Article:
The Gainesville-based company's president, Pat Bainter, has been fighting to block the release of over 500 pages of emails, maps and other records from 2011 and 2012. The records provide some insight into the lengths to which the political operatives went to influence the 2012 redistricting process in which the Legislature had been tasked for the first time with drawing new legislative and congressional maps without partisan intent.

Last June, Leon County Circuit Judge Terry Lewis ruled the GOP had violated the 2010 Fair Districts reforms when it drew new congressional districts, and blasted Republican political operatives for waging a "secret, organized campaign to subvert the supposedly open and transparent redistricting process."

"They managed to taint the redistricting process," Lewis penned, "and the resulting map with improper partisan intent," by writing scripts for people to use when testifying, and submitting public maps through third-parties.

"The records "show the right-hand men of Florida's Republican legislative leadership at the helm of a coordinated operation to recruit and instruct people to submit "public" maps prepared by party operatives in order to maintain GOP super-majorities in the Legislature." Behind the scenes email show Bainter
arranged for intermediaries to submit five maps drawn by GOP operatives. Bainter suggested he could round up “10 more people at least” to do the same.

Through fellow Gainesville Republican Stafford Jones and consultant Rich Heffley -- who has worked for current Senate President Andy Gardiner, R-Orlando -- Bainter's shop provided a pipeline from the Republican Party of Florida, which was preparing draft congressional and legislative plans, to the Legislature's portal for public map submissions, records show.

After RPOF operative Frank Terraferma submitted a proposed congressional plan to Bainter in October 2011, Bainter wrote to his staff that "We will NOT exactly copy this map, but it does give you something to go on. In particular take note of the new Hispanic Central Florida District," a version of which would later be won by Democrat Alan Grayson.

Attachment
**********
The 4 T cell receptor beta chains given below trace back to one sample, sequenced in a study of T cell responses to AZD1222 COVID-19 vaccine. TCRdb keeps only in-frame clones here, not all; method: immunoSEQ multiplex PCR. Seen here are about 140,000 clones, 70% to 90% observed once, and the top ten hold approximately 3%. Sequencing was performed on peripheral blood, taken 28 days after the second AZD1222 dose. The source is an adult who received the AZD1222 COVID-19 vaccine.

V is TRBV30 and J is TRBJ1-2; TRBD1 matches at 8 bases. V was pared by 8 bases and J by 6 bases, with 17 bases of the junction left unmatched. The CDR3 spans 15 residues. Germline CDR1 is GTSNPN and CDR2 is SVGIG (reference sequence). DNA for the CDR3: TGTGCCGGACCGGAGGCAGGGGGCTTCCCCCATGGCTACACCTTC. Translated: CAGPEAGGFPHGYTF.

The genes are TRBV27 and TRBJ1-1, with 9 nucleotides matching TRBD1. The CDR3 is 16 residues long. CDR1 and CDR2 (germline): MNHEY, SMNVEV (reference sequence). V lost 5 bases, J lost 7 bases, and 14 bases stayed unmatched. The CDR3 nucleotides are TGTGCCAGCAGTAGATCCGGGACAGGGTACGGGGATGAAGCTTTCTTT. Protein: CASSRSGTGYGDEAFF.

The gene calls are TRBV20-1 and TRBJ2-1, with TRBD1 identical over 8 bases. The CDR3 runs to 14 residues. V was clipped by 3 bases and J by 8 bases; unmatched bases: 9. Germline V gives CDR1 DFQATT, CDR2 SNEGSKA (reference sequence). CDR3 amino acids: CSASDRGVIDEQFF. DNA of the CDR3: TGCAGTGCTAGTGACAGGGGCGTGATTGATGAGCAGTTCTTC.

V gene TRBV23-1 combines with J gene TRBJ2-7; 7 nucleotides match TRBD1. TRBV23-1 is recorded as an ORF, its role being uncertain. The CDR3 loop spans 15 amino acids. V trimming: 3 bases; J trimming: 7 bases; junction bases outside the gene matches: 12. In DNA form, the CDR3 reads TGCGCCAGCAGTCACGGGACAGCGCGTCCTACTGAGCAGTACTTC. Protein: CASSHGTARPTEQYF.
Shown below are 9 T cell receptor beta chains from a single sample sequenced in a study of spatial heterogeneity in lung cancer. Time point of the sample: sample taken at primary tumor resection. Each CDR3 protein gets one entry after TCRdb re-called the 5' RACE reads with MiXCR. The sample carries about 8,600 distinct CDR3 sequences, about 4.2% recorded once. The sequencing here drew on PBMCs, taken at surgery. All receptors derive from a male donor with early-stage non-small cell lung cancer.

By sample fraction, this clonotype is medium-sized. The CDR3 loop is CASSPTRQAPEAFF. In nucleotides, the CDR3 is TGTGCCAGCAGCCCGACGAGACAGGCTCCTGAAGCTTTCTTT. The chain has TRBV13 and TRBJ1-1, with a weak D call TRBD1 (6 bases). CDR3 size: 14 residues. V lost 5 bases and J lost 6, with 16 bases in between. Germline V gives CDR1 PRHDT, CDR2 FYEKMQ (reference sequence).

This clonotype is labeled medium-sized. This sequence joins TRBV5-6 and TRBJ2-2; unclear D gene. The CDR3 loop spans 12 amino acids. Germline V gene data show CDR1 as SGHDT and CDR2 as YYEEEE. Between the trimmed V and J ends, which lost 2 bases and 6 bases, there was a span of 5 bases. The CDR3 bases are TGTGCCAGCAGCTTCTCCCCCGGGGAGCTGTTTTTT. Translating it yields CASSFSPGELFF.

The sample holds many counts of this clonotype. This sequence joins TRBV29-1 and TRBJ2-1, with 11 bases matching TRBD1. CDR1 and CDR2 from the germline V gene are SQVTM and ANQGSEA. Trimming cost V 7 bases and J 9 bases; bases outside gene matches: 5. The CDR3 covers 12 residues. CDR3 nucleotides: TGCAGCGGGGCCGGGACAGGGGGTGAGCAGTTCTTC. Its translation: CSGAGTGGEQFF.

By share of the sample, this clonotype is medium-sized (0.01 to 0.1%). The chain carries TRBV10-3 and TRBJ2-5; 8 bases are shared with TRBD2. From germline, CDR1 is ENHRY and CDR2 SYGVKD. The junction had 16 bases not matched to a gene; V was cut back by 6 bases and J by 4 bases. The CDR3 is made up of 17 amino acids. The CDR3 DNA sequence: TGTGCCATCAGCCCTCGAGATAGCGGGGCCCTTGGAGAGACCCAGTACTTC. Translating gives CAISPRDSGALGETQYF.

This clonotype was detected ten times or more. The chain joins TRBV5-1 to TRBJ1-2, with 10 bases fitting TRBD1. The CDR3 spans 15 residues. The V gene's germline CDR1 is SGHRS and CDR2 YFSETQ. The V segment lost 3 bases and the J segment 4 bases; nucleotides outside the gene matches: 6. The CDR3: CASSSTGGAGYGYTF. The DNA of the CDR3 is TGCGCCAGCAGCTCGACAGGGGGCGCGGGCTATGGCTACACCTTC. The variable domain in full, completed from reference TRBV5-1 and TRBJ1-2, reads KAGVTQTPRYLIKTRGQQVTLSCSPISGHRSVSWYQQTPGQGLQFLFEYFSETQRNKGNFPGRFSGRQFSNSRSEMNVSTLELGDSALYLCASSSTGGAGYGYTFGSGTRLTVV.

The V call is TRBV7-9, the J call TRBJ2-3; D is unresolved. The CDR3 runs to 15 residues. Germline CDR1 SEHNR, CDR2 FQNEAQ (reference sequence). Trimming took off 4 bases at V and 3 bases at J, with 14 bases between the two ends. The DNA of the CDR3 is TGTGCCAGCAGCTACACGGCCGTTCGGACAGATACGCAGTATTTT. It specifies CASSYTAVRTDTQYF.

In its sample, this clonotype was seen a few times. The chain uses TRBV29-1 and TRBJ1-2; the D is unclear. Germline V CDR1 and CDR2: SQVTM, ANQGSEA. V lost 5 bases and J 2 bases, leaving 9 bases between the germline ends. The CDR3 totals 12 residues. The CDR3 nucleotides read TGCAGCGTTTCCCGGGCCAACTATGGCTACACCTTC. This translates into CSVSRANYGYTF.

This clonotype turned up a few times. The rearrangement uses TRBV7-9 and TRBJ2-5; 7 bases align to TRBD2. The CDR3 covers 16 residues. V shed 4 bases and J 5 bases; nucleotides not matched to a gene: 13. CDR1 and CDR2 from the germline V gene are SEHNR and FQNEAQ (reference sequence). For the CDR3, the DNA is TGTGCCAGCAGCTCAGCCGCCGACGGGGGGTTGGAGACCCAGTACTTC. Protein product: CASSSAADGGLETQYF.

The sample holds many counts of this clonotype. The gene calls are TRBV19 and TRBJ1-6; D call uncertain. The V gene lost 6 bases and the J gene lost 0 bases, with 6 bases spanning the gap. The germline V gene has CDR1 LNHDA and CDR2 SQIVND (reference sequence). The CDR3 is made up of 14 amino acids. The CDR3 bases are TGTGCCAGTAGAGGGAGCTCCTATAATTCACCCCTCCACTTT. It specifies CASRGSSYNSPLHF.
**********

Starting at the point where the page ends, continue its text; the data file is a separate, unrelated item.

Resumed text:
In another message that month to Bainter, consultant Anthony Pedicini wrote he had an alternative map called "Impartial" that constructed a Central Florida Hispanic congressional seat which would draw three Tampa Bay Republicans into the same district.

"If that happens, I am going to talk to Dean and Cretul," Pedicini wrote, referring to then House Speaker Dean Cannon, R-Winter Park, and former Speaker Larry Cretul, R-Ocala, who went to work lobbying with Cannon.

Bainter replied the same day, "I need a map. Time critical. I am being pinged as we speak."

Over the next two months, his associates prepared draft maps, enlisted people in specific legislative districts to submit them with instructions on what to say, briefed GOP lawmakers and their political consultants on maps, and repeatedly warned all the participants to avoid creating an email chain.

"Want to echo Pat's reminder about being incredibly careful and deliberative here, especially when working with people who are organizing other folks," one Data Targeting employee, Matt Mitchell, wrote on Nov. 29, 2011, ahead of legislative meetings on the maps.

"Must be very smart in how we prep every single person we talk to about all of these," he went on. "If you can think of a more secure and failsafe way to engage our people, please do it. Cannot be too redundant on that front. Pat and I will probably sound almost paranoid on this over the next week, but it will be so much more worthwhile to be cautious."

Another consultant then replied, "Just to ease your minds, I have tried to do most of the asking over the phone, so their is no e-mail trail if it gets forwarded. . . .

One of the biggest bombshells of the trial came courtesy of former Florida State University student Alex Posada -- once praised by GOP lawmakers for maps he supposedly submitted to the Legislature in 2011 – who said under oath he was asked to participate and did not draw any of the maps submitted under his name.

"Redistricting records: GOP-led process was an 'illusion'."

Gambling deal with Seminoles a crapshoot

"Re-upping a lucrative gambling deal between the state and the Seminole Tribe could become a crapshoot when lawmakers return to Tallahassee next year."

Florida stands to lose about $116 million a year if the portion of the compact giving the Seminoles exclusive rights to table games such as blackjack expires, according to the latest estimate from state economists.
"Will gambling pact be renewed? It's a roll of the dice."